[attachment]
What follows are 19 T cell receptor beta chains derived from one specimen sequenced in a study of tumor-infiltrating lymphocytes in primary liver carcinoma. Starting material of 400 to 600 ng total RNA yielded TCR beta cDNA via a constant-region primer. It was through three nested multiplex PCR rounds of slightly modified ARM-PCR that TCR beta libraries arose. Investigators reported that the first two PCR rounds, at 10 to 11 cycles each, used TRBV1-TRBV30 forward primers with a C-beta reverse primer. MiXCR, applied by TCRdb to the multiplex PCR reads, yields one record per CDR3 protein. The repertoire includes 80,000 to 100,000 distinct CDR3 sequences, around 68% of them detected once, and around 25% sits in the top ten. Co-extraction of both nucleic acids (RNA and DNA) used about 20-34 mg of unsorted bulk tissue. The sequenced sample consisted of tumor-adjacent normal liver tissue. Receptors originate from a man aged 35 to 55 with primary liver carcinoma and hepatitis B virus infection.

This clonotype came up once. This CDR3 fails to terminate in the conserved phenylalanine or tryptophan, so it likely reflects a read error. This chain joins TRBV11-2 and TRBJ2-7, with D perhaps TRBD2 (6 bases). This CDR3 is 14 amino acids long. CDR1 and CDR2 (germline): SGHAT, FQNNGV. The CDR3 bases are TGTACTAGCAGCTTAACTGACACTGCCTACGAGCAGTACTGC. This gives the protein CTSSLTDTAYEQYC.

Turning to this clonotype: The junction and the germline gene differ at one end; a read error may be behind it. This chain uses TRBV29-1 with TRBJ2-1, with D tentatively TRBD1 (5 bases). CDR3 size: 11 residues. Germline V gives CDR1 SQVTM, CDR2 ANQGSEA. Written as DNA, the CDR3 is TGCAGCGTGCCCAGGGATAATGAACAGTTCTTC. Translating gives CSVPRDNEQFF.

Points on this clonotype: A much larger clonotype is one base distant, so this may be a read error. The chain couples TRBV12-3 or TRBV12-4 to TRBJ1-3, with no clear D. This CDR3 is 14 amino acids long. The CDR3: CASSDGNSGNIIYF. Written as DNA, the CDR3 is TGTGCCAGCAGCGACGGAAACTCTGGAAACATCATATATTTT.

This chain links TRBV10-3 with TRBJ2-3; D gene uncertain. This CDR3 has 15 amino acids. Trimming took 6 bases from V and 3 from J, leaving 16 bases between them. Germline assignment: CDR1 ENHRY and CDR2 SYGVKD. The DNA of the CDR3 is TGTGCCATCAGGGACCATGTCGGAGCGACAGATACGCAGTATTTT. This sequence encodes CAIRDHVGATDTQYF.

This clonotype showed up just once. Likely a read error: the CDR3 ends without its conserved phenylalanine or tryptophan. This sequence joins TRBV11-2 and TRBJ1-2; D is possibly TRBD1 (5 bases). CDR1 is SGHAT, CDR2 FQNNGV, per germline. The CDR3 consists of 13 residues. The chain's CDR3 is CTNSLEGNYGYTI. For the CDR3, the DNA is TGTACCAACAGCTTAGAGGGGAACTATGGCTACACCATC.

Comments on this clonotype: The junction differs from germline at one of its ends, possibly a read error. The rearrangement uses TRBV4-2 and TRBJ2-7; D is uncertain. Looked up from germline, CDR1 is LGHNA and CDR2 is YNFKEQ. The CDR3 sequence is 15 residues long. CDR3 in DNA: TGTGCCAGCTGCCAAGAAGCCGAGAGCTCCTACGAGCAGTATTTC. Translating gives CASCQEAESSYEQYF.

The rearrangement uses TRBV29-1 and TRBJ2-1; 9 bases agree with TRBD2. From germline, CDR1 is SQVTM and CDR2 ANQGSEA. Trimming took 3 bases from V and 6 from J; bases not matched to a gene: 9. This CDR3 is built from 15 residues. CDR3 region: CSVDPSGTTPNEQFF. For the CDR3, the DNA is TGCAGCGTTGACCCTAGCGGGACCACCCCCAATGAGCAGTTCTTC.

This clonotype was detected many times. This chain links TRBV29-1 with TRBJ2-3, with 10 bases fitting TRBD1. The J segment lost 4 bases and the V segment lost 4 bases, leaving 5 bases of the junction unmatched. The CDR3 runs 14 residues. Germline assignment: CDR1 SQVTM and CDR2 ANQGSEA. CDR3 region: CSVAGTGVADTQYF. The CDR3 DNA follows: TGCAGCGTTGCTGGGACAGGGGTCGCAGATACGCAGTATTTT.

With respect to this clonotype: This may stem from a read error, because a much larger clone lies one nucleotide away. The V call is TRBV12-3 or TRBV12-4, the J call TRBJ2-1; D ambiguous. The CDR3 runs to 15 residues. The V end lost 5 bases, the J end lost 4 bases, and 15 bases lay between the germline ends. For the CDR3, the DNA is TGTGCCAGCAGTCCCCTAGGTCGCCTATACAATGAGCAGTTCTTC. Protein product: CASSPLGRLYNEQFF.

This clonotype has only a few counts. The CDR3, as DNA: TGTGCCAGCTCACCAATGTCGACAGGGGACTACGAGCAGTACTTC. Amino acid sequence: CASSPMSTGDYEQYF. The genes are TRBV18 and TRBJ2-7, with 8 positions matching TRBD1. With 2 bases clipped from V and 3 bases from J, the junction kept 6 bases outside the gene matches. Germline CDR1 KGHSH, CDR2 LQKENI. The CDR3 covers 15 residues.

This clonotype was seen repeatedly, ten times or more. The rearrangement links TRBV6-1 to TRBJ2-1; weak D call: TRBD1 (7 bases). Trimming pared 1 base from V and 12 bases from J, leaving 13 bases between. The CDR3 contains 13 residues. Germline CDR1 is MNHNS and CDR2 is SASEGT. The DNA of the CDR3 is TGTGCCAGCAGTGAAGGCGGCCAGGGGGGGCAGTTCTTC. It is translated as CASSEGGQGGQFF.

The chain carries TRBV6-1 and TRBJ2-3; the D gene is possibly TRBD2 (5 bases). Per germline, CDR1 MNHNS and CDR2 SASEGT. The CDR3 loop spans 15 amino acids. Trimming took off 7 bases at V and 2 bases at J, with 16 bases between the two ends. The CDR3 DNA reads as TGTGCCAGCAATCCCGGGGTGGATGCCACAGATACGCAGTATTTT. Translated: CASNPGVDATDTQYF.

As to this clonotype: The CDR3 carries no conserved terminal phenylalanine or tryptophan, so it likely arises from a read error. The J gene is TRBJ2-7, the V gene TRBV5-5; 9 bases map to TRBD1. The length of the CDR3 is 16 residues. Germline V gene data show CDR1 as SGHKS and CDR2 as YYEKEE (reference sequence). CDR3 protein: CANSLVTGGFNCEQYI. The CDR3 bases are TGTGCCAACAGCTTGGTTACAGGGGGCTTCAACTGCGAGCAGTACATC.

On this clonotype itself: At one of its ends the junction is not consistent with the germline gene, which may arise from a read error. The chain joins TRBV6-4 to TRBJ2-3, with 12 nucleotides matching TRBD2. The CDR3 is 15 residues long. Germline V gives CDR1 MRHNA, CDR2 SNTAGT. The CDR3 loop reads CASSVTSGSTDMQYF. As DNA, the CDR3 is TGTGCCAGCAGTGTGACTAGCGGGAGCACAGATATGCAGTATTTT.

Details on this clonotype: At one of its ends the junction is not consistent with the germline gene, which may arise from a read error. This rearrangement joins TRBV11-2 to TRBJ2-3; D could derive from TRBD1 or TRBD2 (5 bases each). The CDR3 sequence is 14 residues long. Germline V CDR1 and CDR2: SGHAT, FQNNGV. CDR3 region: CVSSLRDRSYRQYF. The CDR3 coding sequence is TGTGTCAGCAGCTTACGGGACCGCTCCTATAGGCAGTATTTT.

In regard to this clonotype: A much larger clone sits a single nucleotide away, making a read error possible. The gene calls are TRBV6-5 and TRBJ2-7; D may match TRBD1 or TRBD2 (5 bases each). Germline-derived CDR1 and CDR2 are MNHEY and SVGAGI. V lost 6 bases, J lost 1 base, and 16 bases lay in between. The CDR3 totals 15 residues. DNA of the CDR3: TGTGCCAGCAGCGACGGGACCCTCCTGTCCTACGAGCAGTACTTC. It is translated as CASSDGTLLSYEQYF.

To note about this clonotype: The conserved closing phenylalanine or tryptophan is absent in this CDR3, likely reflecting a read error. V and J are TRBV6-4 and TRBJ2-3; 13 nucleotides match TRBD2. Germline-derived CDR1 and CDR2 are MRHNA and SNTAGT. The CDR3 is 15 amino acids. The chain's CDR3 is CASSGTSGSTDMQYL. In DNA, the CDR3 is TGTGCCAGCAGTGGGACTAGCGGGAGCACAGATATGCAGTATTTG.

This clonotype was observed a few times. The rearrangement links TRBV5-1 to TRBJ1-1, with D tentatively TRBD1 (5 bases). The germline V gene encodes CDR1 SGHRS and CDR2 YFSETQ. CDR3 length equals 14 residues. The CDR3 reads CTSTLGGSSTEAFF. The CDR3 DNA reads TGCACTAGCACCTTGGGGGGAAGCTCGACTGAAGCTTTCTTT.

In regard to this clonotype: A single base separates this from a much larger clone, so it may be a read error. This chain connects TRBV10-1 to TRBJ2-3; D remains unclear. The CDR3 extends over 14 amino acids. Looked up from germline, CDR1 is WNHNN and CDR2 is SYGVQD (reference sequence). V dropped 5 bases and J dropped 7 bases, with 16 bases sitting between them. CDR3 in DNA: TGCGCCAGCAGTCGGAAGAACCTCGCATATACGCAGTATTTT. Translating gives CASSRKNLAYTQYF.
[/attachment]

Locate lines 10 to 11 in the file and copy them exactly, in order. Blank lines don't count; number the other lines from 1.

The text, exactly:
With respect to this clonotype: This may stem from a read error, because a much larger clone lies one nucleotide away. The V call is TRBV12-3 or TRBV12-4, the J call TRBJ2-1; D ambiguous. The CDR3 runs to 15 residues. The V end lost 5 bases, the J end lost 4 bases, and 15 bases lay between the germline ends. For the CDR3, the DNA is TGTGCCAGCAGTCCCCTAGGTCGCCTATACAATGAGCAGTTCTTC. Protein product: CASSPLGRLYNEQFF.

This clonotype has only a few counts. The CDR3, as DNA: TGTGCCAGCTCACCAATGTCGACAGGGGACTACGAGCAGTACTTC. Amino acid sequence: CASSPMSTGDYEQYF. The genes are TRBV18 and TRBJ2-7, with 8 positions matching TRBD1. With 2 bases clipped from V and 3 bases from J, the junction kept 6 bases outside the gene matches. Germline CDR1 KGHSH, CDR2 LQKENI. The CDR3 covers 15 residues.